Safety in circumcision
Two studies have confirmed that the widespread circumcision of adult men is a powerful weapon against HIV infections in sub-Saharan Africa.
The US Global Aids coordinator, Mark Dybul, on Wednesday said that the Bush administration, which has committed R105billion to treating and preventing Aids in the developing world, will now support circumcision as a prevention tool.
In the two studies researchers in Kenya and Uganda enrolled thousands of uncircumcised men to determine if the procedure could reduce HIV transmission among heterosexuals, with some men having their foreskin removed and others remaining intact. Preliminary results so overwhelmingly favoured circumcision that US health authorities said they were ethically obligated to stop the trials and offer circumcision to all the men.
The trial in Kenya, involving nearly 2800 participants, found that the circumcised men were 53percent less likely to contract HIV. The Ugandan study, with nearly 5000 men, showed a 48percent reduction.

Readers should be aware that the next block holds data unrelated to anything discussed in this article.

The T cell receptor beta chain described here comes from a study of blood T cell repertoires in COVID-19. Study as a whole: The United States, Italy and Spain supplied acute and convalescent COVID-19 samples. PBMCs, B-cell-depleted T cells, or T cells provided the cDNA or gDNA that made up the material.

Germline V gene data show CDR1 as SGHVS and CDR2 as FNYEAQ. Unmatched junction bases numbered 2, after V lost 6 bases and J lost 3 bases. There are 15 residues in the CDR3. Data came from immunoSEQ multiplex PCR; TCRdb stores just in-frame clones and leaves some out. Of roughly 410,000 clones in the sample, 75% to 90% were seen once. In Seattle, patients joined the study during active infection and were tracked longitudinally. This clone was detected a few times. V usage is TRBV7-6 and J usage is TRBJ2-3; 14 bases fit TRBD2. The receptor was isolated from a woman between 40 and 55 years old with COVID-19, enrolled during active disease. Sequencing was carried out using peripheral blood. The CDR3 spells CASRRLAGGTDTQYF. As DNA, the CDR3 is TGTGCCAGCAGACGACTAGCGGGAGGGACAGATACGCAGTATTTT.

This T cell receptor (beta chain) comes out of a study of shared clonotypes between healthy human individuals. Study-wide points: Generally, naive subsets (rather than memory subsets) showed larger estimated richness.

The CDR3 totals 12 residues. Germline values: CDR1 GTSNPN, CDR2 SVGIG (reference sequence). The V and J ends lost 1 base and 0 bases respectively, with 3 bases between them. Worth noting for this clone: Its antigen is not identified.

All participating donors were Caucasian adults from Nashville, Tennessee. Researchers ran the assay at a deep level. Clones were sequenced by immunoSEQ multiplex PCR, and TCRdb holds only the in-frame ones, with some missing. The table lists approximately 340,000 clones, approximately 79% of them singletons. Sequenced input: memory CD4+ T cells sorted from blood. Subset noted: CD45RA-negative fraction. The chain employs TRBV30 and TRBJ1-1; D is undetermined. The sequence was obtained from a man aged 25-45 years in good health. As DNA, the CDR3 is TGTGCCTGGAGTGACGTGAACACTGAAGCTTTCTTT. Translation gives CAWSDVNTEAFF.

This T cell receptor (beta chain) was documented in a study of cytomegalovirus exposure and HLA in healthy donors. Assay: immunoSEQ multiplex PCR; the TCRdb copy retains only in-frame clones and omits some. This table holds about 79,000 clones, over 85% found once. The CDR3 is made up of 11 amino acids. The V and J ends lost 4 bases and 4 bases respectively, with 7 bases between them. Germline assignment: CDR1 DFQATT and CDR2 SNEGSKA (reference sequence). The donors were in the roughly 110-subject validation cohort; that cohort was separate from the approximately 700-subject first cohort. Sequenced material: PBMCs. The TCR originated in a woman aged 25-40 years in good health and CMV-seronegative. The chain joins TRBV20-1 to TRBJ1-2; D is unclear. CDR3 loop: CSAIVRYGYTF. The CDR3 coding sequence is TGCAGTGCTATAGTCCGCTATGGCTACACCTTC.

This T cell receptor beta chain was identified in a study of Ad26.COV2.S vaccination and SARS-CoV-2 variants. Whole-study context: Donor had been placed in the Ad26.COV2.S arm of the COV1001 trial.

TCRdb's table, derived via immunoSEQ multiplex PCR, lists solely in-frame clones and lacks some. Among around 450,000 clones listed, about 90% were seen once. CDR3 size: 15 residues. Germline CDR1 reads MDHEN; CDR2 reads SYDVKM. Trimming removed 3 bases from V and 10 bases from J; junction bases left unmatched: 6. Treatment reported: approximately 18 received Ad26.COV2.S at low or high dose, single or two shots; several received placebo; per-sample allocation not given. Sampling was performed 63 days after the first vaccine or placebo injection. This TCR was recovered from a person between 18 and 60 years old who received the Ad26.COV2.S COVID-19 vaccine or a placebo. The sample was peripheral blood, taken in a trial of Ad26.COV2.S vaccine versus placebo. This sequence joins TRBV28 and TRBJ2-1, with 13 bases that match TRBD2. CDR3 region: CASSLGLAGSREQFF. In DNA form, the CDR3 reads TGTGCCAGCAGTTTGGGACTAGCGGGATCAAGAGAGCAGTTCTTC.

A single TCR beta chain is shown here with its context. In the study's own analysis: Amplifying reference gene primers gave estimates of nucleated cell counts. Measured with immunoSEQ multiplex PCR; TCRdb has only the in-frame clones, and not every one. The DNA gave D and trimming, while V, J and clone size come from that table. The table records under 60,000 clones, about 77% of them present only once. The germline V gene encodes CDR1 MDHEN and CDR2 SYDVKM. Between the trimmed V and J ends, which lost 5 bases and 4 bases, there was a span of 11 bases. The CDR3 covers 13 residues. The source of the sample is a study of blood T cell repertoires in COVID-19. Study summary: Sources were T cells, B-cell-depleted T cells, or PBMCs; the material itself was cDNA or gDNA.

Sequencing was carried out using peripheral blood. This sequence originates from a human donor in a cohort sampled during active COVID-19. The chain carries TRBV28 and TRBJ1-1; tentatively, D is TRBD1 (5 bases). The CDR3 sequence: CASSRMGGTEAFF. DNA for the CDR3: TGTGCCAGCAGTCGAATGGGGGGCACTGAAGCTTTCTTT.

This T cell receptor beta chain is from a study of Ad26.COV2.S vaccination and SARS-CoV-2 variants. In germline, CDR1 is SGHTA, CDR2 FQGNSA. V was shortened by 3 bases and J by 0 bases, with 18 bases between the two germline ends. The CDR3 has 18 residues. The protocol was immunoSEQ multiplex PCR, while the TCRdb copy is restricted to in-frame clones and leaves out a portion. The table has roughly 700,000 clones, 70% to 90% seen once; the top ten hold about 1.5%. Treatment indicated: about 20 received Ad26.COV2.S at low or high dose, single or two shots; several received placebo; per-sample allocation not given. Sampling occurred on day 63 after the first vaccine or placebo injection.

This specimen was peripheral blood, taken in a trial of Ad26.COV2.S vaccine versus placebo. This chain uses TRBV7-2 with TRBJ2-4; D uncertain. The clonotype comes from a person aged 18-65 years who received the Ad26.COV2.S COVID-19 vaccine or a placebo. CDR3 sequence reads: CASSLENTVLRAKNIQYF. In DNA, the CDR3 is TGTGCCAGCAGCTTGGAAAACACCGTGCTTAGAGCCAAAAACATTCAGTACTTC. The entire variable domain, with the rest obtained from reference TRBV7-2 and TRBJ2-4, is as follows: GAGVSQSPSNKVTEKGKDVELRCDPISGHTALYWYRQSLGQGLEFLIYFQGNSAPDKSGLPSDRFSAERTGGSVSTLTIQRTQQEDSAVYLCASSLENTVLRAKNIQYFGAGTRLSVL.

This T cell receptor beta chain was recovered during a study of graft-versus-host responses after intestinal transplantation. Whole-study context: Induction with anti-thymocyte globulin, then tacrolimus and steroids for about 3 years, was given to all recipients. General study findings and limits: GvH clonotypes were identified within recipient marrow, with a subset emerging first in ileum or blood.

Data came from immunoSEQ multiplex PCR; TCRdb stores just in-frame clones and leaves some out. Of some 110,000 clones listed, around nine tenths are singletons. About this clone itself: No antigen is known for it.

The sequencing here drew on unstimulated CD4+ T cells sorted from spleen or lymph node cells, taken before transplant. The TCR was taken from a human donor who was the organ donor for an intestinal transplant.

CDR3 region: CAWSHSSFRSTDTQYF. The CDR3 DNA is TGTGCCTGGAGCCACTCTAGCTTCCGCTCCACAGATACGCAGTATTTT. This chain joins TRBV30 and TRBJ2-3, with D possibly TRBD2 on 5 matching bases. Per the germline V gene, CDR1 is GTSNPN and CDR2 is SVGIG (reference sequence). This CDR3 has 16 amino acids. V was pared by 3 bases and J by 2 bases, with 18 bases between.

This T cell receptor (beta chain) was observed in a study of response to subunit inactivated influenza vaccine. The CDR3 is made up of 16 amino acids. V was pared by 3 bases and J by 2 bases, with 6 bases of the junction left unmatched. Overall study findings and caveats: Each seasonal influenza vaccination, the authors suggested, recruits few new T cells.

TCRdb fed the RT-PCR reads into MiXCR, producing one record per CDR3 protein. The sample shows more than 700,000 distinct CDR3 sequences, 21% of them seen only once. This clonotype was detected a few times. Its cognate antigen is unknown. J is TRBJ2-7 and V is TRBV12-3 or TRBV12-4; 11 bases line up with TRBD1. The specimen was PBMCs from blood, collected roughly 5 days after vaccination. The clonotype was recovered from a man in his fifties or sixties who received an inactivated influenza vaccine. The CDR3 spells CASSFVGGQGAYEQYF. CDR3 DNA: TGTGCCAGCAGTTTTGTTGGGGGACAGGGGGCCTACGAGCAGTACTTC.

The research results emerge a year after a South African study reached a similar conclusion.
Circumcision "does have the potential to prevent many tens of thousands, many hundreds of thousands, maybe millions of infections over coming years", said Kevin DeCock, chief of the Aids branch at the World Health Organisation.
DeCock said he expected health ministers from Africa to meet global health officials next year to translate the findings into policy.
A Ugandan researcher involved in the study, David Serwadda, predicted that there would be "very strong demand" for the procedure in his country.
For more than a decade, African physicians have observed that circumcised men seemed less susceptible to HIV.
There are biological explanations for this - the skin of the penis of circumcised men is thicker and less prone to penetration by HIV, but cells in the foreskin of uncircumcised men are especially welcoming to the virus.